Some Words III

220px-Fox_study_6The fox continued.

I do have a lot to say to you, and I’m glad you’re making all of this public. I wanna talk to you about the nicest soup I ever had, and the Spooky Man and the Spooky Lady, and the end of the Age of Prophets, but right now let’s stick to some useful stuff. I want to talk about what I mean when I’m telling you about Sufficiency.

One of the worst things you’ve ever done to yourselves is to come up with this ridiculous “work ethic” concept. Somebody decided that hard work and industriousness are virtues, to such an extent that you’d better do it, or you’re failing at being a human. But look, for most people, work isn’t a virtue– it’s a requirement. You’ve got to work. It’s a default state. For most people, saying “work is a virtue” is like saying “breathing air is a virtue.” “Good job drinking that water, Timmy– you’re goin’ to Heaven!”

But the work ethic is a basic assumption. From one side there’s all this talk about “Workers of the World Unite,” from the other it’s “Work Hard and Get Rich.” There’s never any discussion about the fact that having to work to survive sucks. 

Isn’t it crazy? You’ve gotta eat, gotta have a roof over your head, gotta take care of yourself and your family, so if you’re lucky enough to have a job you work and work, regardless of whether you’re actually doing something you enjoy, and then you get a few years off to have fun right before you die. Isn’t that messed up? There’s no changing that, generally; it’s a “fact of life,” as they say.

Well, that is, except for a certain subset of people who don’t have to lift a damned finger. There’s a damnable set of people who don’t have to work a day in their lives, so they don’t bother. Why should they? You’re doing their work for them. That’s how it is here, where you live. So how can you stick it to them?

Here’s one way: you can learn to be sufficient.

(Yeah, yeah, they’ll say, “do what you love and it isn’t even work,” but the world doesn’t work that way. Not everybody’s in the position to do that. Not everybody can take time off to “pursue a passion.” Not everybody can take a break from feeding their families to write a novel. Not everybody can get out of the cubicle to audition for a play.  A lot of people have to dig through garbage dumps to eat. They cannot follow their passions.)

So how do you be sufficient? First of all, let’s talk about the word: sufficient means enough. What’s enough for you? You’re the only one who knows that. Do you have enough? Do you need more? How much of your free time is it gonna take to have enough for you? Maybe you like a little more than other people: maybe you’re okay with not having a TV, or maybe you like to play on a video game console? Maybe you like to eat good food, or maybe you’re okay with really simple meals? There’s no right or wrong answer; I’m not talking about whether it’s good or bad to have stuff. I’m just asking what it is that you’re after.

Next question: what’s the most you can benefit from doing the least? This seems like a dumb question, but it’s not, because of this idea of work as a virtue. Again: work is not a virtue. It is a default state. Suppose you’re thirsty. Suppose you like a little more water than quenches your thirst, say a glass full. Are you a better person if you blow the glass yourself, then travel to a glacier, chip off some snow, melt it into your hand-blown glass and drink it down?  No. This has no value on you as a person. It would be impressive, but strange. You can just go into the cabinet, grab a glass, turn on the faucet and take a drink.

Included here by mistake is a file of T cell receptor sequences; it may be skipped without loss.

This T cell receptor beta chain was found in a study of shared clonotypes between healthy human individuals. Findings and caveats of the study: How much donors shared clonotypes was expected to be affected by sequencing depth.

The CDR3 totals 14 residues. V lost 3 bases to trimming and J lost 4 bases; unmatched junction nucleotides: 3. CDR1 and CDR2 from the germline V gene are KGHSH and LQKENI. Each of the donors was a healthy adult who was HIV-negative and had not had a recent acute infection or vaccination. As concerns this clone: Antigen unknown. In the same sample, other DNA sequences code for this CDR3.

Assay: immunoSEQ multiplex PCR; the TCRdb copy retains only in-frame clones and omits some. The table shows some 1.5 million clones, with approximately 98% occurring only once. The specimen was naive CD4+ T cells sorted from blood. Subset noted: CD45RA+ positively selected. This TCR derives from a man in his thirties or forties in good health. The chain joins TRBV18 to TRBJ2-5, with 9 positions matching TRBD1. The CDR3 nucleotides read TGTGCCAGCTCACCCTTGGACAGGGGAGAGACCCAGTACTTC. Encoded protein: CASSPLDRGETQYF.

Sufficiency is like drinking tap water from a glass that’s already in your kitchen instead of glacier water from a hand-blown glass. You don’t have to shoot the Mendenhall just to yout your whistle.

Work is not a virtue. It’s a default state. Most people aren’t happy having to work. God wants you to be happy, and to have time to enjoy the good things around here. So, God wants you to think about sufficiency.

Now, let’s get a little more complicated. Let’s talk, again, about gardening, because it’s such an ayousome example. Lots of people want to garden. Not many people actually do it. Why? Because it seems really hard work. People think, gotta dig holes, rip up sod, keep plants alive, “I have a black thumb tee hee hee.” Thing is, it’s really not that hard when you consider the payoff. Yeah, you might have to dig up some grass, but then you won’t have to do any more exercise that day! Yeah, you’ll need to know a little bit about what grows where you are, and whether your dirt is any good, but you can ask somebody at a Nursery and they will tell you. Yeah, you have to pay attention to plants so they grow, but it’s like a buck fifty for a hundred seeds, so if a few die, who cares? Yeah, you have to water, but if you get the right plants for your climate (ask somebody), you don’t have to water that much.

Composting? Easy. Toss anything biodegradable into a bin with holes in it in your backyard. Every time you do, toss in some grass clippings or dry dirt. Turn it over now and again.

Poor soil? Easy. Plant in pots. Or, ask somebody and they will tell you what to mix in. Mix it in.  

Weeds? Hell, half of ’em you can eat! Eat the dandelions and shotweed and chickweed. Let the rest of the weeds grow unless they start to get too close to your veggies. Who cares what it looks like?